So while what I said about businesses still stands, it turns out that sometimes you can depend on the kindness of strangers. In a world of people busy not taking enough responsibility for their actions, there are always those who take on more responsibility than is their due. As so often happens, just when my experiences seem to indicate that believing in others belongs in a mythical tale, then something happens that reminds me that there are plenty of people (and entities) living out the hero’s journey every day—in both big and small ways.

Don’t know if my pillow will be the magical solution for which I sought, but I’ll rest easier having remembered that some tales are true—which makes for a much happier ending for this particular tale.

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(c) 2009 Christiana Lambert

Two years ago my good, old trusty Kenmore dryer stopped running—right in the middle of winter when my clothesline is none too helpful. I wasn’t quite ready to move up appliance-wise, so I just replaced the washer/dryer set with one from a reliable used appliance store. However, I soon discovered that my replacement set was the budget version of my previous set—it was never designed to be as good as what I had owned.

That mattered most with the dryer and doing loads such as the jeans from our now fully-grown family of four. Doing laundry just took longer. Not exactly what I needed with so much of my focus on my mother. Then again, the kids left for college about seven months later, so we got by most of the time.

The kids’ return last summer reminded me just how slowly the dryer did its job. And because our dryer made doing a dull job even less appealing, the kids didn’t do their laundry much. It made me crazy to have so much dirty clothing in the house. Still, I wasn’t ready to upgrade yet.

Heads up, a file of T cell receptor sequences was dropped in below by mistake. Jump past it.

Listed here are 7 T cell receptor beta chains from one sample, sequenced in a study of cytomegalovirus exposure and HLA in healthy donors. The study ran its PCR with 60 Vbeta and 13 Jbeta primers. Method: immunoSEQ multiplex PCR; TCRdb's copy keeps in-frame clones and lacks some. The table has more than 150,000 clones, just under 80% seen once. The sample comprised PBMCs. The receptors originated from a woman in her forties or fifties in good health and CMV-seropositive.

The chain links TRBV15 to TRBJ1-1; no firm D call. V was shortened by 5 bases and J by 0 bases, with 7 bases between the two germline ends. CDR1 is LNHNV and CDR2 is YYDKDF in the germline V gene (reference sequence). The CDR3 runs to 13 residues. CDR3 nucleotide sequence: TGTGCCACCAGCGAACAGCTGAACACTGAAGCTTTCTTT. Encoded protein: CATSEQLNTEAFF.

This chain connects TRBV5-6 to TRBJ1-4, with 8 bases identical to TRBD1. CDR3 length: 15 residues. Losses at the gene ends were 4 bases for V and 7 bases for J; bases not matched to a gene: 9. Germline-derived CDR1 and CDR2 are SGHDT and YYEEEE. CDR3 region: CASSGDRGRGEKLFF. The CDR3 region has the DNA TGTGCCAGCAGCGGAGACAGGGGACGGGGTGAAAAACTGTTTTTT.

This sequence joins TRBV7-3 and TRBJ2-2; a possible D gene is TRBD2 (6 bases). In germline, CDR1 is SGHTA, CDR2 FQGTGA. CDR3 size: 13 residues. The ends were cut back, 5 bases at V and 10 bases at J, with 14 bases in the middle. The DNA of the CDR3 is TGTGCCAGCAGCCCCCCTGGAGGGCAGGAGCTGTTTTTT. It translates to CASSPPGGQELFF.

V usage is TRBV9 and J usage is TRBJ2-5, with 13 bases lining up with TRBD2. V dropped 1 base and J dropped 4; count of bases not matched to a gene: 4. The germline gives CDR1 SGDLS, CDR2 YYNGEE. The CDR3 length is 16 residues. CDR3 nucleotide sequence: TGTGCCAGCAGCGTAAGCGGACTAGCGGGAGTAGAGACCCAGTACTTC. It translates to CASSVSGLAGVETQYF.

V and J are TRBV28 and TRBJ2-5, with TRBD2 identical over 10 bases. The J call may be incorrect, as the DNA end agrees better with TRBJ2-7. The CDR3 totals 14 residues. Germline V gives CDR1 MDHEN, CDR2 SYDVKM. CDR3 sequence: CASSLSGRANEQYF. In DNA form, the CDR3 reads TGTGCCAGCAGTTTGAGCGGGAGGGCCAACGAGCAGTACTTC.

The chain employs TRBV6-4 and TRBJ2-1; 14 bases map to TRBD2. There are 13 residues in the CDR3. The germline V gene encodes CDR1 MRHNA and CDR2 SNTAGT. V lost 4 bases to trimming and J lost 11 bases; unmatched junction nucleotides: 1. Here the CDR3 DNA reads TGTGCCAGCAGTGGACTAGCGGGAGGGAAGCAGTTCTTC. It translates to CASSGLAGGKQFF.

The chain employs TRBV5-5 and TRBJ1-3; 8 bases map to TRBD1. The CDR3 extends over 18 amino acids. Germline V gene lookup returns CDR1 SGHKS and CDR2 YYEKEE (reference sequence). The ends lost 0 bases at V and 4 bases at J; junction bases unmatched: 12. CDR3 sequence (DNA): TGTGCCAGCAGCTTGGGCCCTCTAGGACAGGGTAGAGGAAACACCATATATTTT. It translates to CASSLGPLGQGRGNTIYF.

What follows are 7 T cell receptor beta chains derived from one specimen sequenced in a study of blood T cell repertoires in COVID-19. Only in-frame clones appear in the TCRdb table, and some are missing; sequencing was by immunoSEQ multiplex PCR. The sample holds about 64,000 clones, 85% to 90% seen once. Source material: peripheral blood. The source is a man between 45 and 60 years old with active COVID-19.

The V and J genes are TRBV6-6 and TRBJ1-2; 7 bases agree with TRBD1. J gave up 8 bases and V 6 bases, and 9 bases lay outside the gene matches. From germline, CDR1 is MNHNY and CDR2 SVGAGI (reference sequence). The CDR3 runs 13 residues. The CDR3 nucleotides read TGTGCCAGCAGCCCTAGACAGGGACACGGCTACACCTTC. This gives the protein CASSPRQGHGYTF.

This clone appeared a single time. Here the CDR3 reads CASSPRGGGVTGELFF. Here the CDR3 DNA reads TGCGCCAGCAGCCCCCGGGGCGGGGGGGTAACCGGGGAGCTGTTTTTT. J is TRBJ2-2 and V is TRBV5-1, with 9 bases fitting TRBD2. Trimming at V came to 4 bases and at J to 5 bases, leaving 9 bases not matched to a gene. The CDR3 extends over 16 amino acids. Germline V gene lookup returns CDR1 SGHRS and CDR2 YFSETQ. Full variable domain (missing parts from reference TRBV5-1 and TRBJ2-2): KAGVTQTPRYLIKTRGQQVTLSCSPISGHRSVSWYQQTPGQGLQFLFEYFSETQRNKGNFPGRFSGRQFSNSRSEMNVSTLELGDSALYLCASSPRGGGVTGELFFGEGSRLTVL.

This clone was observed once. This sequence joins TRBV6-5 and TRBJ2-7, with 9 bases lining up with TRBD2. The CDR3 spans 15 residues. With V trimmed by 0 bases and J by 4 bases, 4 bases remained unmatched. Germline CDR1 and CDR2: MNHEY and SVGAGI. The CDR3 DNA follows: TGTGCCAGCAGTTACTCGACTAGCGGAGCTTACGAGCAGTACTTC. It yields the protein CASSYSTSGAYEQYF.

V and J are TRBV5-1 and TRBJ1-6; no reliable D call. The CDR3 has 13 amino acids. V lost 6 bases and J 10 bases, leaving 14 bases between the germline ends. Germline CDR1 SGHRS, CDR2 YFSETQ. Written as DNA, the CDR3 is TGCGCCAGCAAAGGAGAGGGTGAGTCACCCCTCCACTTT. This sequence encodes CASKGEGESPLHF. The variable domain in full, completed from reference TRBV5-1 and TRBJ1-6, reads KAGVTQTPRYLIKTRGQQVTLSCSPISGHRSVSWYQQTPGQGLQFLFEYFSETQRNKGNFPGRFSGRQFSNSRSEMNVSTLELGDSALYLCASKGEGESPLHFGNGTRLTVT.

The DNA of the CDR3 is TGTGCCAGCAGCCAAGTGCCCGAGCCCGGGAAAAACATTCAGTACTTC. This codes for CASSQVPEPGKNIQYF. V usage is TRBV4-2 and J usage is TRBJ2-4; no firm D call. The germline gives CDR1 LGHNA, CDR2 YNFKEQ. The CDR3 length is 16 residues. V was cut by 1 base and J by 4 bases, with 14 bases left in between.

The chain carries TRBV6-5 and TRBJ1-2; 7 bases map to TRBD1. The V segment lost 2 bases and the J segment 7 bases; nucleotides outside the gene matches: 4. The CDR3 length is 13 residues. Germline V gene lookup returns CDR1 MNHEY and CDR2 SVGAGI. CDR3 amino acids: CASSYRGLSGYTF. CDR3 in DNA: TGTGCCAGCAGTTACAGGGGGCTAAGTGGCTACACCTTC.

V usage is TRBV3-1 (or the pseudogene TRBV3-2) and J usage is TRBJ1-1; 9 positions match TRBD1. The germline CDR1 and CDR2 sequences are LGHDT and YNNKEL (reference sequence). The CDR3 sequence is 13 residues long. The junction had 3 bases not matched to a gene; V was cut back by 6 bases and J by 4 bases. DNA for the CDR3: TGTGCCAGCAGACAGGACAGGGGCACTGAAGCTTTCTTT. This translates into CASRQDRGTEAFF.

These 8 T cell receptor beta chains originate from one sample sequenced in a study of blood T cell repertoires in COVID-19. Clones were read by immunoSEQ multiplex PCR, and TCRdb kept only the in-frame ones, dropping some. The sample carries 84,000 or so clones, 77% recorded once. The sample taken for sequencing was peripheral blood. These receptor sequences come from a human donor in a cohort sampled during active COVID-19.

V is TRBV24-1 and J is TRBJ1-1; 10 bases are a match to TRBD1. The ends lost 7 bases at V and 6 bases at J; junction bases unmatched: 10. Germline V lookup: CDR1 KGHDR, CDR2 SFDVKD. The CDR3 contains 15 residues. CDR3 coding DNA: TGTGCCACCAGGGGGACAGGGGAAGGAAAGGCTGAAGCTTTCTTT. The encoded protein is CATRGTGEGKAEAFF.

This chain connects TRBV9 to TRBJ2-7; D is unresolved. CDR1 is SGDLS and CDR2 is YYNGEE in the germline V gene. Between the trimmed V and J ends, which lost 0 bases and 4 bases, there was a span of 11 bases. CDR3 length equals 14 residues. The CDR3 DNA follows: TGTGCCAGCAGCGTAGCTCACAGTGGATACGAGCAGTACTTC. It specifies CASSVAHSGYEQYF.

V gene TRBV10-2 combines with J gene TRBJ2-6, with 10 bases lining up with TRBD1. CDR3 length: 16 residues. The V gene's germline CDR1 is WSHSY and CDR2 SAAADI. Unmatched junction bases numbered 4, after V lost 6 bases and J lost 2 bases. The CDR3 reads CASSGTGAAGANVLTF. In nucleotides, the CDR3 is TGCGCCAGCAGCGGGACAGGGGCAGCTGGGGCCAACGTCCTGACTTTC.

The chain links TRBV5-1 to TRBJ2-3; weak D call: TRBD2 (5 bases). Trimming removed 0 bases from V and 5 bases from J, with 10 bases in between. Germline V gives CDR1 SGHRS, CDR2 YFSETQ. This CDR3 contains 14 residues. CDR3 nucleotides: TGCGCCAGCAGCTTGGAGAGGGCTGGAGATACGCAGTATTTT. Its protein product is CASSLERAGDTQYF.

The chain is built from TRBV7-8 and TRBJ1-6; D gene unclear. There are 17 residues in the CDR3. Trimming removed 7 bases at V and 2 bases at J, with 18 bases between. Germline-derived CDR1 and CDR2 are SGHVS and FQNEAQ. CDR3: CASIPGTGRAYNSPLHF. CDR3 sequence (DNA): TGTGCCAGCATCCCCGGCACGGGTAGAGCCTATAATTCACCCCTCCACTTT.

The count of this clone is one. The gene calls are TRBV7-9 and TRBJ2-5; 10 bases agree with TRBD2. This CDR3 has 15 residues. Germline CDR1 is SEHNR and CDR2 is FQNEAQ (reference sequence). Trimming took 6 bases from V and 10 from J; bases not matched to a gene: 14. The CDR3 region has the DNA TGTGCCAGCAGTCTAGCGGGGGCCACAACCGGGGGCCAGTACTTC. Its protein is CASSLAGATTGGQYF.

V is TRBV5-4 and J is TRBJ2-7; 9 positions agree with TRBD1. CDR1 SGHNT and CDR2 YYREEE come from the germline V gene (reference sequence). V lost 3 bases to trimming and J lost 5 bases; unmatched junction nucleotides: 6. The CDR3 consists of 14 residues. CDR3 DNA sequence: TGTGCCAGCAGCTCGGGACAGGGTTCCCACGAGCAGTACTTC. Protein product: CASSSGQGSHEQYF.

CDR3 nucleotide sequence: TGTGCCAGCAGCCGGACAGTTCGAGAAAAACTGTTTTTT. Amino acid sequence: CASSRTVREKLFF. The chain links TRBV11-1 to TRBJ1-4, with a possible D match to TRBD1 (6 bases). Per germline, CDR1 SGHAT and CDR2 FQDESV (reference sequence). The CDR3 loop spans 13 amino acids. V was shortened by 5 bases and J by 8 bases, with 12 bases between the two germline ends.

That is until we knew that Jackson would not be returning to college after Christmas. It’s hard enough to figure out how to live together after living apart. What we don’t need is any additional burdens from using inefficient equipment that increases the time necessary for doing chores that no one really wants to do anyway.

My solution? Re-organize the laundry room and start the new year/new living arrangement with a spiffy new dryer to encourage regular laundry routines.

Great plan except that new dryer doesn’t seem to dry. Really. We’ve reattached it, cleaned out all the lint connections, tried pushing the buttons in different ways, etc. The sensor drying phase shuts off after two minutes—no matter what. And the timed drying phase just tumbles the clothes as dictated—if there is heat, it only comes after about three hours of constant use.

My daughter worked through a load of laundry with the old dryer, but had to return to school with the rest of her dirty clothing.

And my son’s clothing? Still waiting, other than the few necessary pieces we’ve managed to have the patience to dry.

Today we have a Chinook wind blowing with a sixty-degree forecast—might have to break out that clothesline after all.

In the meanwhile, I’m waiting for the service person’s arrival—impatiently—he said he’ll be here in half an hour. (Thank goodness I got his call telling me he would be here solidly within the scheduled window right before I received the company’s robo-call saying the arrival might be delayed beyond the scheduled time—please tell me he knows more than the computer!) Had to wait almost a week for this appointment after our call—after we had waited a week and a half trying to figure out if we were doing anything wrong and could fix it ourselves.

Part of me wonders, how did we as a culture get here? The salesperson told us if they have to come out more than four times in the year, they will replace the appliance—and that does happen. Does this make any sense when these appliances are so expensive in the first place?

I’m definitely longing for that trusty old Kenmore that lasted around twenty years—and that didn’t have any computer parts, which meant my husband also performed any needed repairs himself.

Am I a Luddite if I say I think we’ve all been hung out to dry? I suppose I am, even if I’m not planning to smash up my new dryer—hey, I paid for it already. But, sorry, folks, this way is not better.

Maybe I’ll change my tune when I have a functioning new dryer and see how much more efficient it is with both energy usage and our time. Still, just in case, I’m glad we at least have a clothesline and no covenants to prevent us from using it.